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Scientists prep robo-Freud for depressed astronauts

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In space, nobody can hear you trying to reconcile your latent mother issues. Science is still working on that one.

Low Earth orbit is generally not the ideal place to seek treatment for depression or other psychosocial problems. On the other hand, cruising over Earth at speeds of 27,700km per hour in the freezing vacuum of space offers a pretty fine incentive for International Space Station astronauts to have an outlet to work out mental health issues that may arise.

That's why scientists with the National Space Biomedical Research Institute (NSBRI) are developing an interactive, multi-media program they hope can assist in self-guided treatment for astronauts during longer spaceflights.

Staving off the space madness may one day be just a point and click away.

"While astronauts are not particularly prone to psychological problems, the environment is very demanding," said former astronaut and project co-developer, Jay Buckey. "On a mission, they face a lot of challenges that could lead to depression."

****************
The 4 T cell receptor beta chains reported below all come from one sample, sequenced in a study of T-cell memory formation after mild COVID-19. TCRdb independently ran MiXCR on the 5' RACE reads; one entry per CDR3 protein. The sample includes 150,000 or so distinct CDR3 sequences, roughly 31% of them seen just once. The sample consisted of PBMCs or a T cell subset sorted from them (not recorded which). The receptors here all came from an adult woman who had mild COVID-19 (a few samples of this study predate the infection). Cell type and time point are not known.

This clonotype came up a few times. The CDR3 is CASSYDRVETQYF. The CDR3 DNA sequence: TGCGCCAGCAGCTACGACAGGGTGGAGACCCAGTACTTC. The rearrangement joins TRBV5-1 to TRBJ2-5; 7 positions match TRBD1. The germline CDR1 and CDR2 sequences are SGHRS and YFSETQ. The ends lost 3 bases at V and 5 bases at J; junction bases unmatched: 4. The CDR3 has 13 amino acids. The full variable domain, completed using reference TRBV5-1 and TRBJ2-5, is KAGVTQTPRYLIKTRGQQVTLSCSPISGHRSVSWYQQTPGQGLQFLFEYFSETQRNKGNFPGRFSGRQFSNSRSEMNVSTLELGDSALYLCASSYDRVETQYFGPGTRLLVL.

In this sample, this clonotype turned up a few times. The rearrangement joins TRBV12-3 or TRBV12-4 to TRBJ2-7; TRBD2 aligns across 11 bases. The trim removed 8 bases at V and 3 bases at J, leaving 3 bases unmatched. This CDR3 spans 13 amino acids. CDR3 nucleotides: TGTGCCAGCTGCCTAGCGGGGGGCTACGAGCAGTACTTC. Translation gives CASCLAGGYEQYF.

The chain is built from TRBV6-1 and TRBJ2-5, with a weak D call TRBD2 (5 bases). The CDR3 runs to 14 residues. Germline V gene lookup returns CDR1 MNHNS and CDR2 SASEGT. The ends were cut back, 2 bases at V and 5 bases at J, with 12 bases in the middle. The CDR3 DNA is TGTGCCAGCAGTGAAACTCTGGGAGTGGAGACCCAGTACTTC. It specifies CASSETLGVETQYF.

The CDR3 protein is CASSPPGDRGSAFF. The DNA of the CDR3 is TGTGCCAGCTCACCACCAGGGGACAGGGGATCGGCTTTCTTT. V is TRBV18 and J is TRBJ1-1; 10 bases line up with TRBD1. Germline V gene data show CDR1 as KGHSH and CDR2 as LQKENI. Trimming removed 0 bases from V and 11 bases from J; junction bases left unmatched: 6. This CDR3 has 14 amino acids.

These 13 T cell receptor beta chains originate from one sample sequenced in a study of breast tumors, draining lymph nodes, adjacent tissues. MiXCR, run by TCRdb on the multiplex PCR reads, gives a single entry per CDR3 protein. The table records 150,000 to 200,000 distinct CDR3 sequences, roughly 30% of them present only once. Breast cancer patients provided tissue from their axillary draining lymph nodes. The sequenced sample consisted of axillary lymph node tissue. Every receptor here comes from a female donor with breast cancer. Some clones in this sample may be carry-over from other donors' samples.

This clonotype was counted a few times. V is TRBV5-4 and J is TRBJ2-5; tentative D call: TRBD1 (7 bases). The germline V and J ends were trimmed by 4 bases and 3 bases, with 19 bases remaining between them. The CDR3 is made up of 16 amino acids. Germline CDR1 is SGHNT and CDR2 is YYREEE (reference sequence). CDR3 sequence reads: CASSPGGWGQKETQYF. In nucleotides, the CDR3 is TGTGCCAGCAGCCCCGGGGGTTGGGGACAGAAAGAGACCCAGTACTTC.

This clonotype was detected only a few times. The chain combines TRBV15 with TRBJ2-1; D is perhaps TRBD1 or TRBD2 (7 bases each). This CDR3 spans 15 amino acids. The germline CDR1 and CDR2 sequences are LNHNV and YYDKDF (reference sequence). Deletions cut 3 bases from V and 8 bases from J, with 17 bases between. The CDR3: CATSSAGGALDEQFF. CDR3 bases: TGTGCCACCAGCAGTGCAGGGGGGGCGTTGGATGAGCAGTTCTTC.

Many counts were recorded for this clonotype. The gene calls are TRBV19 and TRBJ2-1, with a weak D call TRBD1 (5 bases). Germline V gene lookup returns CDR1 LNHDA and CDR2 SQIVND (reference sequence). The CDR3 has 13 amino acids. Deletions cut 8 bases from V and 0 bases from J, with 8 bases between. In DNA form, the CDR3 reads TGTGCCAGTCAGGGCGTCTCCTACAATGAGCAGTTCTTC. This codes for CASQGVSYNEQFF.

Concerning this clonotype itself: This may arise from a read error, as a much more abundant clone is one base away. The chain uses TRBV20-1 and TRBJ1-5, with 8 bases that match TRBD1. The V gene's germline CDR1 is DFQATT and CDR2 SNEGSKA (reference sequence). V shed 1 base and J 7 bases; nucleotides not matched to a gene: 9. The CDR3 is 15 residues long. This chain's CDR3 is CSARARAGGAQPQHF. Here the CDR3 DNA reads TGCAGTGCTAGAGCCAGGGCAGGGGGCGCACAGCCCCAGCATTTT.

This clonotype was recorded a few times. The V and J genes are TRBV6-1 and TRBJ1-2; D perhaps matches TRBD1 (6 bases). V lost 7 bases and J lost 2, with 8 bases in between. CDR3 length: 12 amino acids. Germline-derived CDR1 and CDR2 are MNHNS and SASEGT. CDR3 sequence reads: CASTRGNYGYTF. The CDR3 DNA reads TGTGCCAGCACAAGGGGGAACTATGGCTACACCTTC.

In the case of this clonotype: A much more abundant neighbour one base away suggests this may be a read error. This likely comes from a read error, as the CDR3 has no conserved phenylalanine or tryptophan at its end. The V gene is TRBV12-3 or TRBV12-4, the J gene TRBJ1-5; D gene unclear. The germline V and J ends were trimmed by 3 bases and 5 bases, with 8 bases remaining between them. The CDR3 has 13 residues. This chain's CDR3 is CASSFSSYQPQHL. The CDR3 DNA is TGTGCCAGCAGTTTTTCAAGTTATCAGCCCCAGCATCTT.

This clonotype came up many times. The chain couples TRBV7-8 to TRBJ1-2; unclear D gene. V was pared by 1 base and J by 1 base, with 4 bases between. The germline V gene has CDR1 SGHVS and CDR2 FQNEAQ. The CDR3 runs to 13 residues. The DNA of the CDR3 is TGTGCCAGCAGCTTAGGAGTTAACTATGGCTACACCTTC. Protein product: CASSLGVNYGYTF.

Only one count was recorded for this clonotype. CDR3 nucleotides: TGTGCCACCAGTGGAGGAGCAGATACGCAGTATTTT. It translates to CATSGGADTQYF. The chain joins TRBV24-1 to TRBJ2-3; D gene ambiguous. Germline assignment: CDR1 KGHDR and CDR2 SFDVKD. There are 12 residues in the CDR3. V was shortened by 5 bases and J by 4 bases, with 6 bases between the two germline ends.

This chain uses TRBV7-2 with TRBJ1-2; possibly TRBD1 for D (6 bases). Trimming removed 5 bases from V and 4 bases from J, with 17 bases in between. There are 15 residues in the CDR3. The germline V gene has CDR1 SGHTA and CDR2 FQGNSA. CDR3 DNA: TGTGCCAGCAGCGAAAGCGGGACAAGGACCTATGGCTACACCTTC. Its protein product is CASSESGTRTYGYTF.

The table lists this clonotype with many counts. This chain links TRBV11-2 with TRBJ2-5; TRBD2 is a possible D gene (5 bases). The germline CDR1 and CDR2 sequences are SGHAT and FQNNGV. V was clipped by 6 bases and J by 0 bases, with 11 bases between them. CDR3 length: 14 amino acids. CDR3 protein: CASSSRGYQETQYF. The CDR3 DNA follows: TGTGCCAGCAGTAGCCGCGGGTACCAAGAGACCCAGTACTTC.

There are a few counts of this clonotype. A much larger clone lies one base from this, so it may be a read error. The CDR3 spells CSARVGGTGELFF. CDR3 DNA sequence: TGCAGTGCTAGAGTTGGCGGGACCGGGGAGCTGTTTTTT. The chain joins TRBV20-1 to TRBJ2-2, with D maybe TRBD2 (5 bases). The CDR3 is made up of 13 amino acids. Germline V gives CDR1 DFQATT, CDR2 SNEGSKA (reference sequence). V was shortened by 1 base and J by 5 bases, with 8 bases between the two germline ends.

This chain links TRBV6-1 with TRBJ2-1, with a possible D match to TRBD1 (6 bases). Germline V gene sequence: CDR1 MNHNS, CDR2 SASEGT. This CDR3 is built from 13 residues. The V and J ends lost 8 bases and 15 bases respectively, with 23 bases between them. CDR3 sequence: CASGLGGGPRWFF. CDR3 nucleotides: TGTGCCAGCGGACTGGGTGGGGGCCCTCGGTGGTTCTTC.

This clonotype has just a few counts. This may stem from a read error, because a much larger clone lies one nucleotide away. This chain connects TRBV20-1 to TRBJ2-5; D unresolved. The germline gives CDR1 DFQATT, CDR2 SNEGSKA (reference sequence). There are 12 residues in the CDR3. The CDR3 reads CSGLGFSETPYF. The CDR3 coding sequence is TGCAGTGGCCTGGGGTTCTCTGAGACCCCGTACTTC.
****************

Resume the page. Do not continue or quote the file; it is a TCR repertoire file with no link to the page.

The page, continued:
The system uses recorded video of a psychologist and graphics to guide a user through a bit of therapeutic troubleshooting. Researchers are calling this part "Problem-Solving Treatment."

Using Q&A, it first tries to identify causes for the astronaut's depression then helps set goals for possible solutions. The program also helps schedule enjoyable activities that those with depression often neglect.

Buckly and co-developer James Cartreine, a member of NSBRI's Neurobehavioral and Psychosocial Factors Team, say they've received input from 29 current and former astronauts while developing the system.

An early version was already beta-tested on isolated research stations like the polar desert of the Haughton Crater, used as an analog to extraterrestrial worlds. Cartreine said feedback was positive and last we checked nobody there had their head skewered by a co-worker's ice-pick. That's often a good sign.

Next up is a clinical evaluation on 68 Boston-area volunteers. For lack of folks with space-faring experience, the researchers said they'll settle on those with a job equally disassociated with life on Earth.

"We are looking for people who are similar to astronauts," Cartreine said, "such as people in the technology industry." ®

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